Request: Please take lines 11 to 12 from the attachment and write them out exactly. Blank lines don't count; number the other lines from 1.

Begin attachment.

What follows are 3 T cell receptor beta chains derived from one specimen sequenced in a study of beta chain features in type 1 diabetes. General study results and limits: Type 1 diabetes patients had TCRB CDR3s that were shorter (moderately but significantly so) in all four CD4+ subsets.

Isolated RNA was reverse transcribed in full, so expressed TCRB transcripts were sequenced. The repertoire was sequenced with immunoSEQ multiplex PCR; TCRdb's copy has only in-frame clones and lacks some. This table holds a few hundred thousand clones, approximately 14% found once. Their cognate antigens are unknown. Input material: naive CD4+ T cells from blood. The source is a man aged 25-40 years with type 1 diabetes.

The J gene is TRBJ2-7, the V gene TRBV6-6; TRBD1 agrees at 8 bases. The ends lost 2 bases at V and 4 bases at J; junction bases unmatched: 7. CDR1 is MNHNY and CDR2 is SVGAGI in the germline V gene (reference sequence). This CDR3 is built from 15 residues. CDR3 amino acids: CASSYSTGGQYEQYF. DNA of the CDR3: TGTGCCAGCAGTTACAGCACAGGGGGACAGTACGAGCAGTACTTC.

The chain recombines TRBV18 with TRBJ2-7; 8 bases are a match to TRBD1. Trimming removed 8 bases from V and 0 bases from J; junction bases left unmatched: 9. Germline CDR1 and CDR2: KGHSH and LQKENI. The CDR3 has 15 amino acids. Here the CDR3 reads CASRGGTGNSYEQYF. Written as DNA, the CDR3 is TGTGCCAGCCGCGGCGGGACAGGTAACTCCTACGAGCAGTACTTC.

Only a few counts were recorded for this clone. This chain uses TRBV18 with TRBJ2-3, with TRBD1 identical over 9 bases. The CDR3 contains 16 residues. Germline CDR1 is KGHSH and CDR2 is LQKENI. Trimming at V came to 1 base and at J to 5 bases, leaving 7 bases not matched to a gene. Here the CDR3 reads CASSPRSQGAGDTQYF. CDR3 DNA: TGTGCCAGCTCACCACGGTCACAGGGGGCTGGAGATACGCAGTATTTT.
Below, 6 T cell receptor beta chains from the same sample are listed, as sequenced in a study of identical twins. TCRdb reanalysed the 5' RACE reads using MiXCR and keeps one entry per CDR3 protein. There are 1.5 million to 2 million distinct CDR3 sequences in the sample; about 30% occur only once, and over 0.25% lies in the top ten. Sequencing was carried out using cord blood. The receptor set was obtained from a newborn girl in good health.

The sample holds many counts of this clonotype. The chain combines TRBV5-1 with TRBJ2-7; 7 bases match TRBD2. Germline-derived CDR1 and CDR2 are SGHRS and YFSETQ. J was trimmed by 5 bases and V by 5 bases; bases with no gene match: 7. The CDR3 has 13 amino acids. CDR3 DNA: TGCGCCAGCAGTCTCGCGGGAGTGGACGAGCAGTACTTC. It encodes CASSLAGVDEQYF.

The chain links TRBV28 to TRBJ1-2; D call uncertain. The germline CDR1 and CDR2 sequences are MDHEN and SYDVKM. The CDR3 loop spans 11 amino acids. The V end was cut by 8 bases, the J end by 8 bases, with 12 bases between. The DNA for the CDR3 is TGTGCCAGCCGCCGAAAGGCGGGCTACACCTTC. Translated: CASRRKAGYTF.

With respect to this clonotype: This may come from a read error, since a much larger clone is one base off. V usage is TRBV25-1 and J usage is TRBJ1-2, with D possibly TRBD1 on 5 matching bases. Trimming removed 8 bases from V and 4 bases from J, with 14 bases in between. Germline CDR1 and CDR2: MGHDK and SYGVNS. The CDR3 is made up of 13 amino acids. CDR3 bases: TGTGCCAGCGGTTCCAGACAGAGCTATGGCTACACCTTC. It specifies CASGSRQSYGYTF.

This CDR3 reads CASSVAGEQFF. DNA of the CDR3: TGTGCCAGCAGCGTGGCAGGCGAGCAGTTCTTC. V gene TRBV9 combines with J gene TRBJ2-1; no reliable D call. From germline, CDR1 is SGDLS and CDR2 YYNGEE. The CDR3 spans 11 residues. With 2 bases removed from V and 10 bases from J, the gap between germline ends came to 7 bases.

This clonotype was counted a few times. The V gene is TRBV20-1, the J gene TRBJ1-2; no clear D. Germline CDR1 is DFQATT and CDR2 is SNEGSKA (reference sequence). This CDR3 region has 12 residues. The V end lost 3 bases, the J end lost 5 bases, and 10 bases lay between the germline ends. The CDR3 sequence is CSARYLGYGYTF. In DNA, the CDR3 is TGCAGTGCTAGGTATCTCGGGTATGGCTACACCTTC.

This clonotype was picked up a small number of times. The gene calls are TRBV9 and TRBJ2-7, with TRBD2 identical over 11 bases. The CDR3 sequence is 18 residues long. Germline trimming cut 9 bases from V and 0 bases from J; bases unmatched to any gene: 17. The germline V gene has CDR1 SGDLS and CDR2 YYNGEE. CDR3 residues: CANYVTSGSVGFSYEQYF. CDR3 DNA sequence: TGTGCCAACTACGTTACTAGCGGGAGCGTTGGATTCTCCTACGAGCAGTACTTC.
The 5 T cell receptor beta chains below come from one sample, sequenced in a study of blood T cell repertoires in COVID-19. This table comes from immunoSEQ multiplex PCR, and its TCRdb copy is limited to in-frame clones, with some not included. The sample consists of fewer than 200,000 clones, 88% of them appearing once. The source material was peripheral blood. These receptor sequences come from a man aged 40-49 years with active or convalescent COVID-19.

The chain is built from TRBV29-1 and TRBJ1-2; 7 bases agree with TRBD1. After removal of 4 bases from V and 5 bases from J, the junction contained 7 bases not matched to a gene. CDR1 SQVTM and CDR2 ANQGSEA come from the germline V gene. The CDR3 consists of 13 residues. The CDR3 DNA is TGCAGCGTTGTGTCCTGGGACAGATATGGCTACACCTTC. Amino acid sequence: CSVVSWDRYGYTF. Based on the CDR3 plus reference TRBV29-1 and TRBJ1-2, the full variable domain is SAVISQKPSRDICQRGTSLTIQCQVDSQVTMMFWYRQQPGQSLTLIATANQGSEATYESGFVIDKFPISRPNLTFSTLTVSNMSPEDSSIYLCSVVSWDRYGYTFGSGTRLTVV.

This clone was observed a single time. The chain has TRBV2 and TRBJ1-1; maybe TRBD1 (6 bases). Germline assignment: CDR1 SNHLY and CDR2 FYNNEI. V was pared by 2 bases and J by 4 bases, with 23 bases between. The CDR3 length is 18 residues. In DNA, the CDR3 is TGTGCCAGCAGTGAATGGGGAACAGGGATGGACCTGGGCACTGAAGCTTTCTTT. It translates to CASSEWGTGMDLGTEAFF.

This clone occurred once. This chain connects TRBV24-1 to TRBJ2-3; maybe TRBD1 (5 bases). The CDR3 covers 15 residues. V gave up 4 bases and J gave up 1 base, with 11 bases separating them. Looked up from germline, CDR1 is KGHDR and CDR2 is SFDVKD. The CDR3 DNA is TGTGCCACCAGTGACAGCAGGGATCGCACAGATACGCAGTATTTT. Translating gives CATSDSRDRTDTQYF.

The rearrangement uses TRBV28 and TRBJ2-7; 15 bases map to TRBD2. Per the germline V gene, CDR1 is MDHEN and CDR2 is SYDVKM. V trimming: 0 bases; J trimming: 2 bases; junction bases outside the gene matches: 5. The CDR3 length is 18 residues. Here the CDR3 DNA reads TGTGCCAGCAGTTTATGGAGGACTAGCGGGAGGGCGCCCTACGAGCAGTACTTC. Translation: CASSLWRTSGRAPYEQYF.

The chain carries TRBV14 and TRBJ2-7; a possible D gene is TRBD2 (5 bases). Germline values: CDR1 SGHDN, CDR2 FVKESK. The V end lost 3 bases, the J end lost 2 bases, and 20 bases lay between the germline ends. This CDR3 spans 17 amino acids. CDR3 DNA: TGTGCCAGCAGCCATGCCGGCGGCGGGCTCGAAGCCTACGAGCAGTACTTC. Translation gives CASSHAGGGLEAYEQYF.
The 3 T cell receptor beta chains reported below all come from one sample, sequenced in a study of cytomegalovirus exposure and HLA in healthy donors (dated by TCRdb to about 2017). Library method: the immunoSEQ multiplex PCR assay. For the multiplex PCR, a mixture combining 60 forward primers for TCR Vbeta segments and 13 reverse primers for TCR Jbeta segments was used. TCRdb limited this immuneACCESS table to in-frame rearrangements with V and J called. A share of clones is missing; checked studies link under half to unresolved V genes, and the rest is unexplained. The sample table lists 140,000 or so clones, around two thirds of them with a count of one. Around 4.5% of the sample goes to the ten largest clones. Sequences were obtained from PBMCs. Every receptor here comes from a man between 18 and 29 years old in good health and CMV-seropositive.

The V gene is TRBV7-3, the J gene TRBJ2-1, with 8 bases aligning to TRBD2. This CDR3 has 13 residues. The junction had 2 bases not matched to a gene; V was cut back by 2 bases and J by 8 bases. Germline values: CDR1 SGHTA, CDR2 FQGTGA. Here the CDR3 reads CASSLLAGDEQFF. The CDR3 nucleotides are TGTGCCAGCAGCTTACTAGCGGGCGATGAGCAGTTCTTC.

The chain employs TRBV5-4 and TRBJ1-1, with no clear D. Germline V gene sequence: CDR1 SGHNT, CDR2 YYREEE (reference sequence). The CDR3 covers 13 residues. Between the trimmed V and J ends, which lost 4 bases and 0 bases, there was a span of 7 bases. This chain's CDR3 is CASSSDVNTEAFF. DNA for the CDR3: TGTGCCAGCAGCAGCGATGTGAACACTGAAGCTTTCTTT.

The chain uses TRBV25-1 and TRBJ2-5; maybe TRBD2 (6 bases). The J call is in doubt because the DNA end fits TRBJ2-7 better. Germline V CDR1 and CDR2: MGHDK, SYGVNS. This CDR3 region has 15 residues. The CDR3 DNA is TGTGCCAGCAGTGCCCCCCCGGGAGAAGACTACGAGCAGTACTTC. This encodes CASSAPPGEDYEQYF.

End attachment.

This clonotype was counted a few times. The V gene is TRBV20-1, the J gene TRBJ1-2; no clear D. Germline CDR1 is DFQATT and CDR2 is SNEGSKA (reference sequence). This CDR3 region has 12 residues. The V end lost 3 bases, the J end lost 5 bases, and 10 bases lay between the germline ends. The CDR3 sequence is CSARYLGYGYTF. In DNA, the CDR3 is TGCAGTGCTAGGTATCTCGGGTATGGCTACACCTTC.

This clonotype was picked up a small number of times. The gene calls are TRBV9 and TRBJ2-7, with TRBD2 identical over 11 bases. The CDR3 sequence is 18 residues long. Germline trimming cut 9 bases from V and 0 bases from J; bases unmatched to any gene: 17. The germline V gene has CDR1 SGDLS and CDR2 YYNGEE. CDR3 residues: CANYVTSGSVGFSYEQYF. CDR3 DNA sequence: TGTGCCAACTACGTTACTAGCGGGAGCGTTGGATTCTCCTACGAGCAGTACTTC.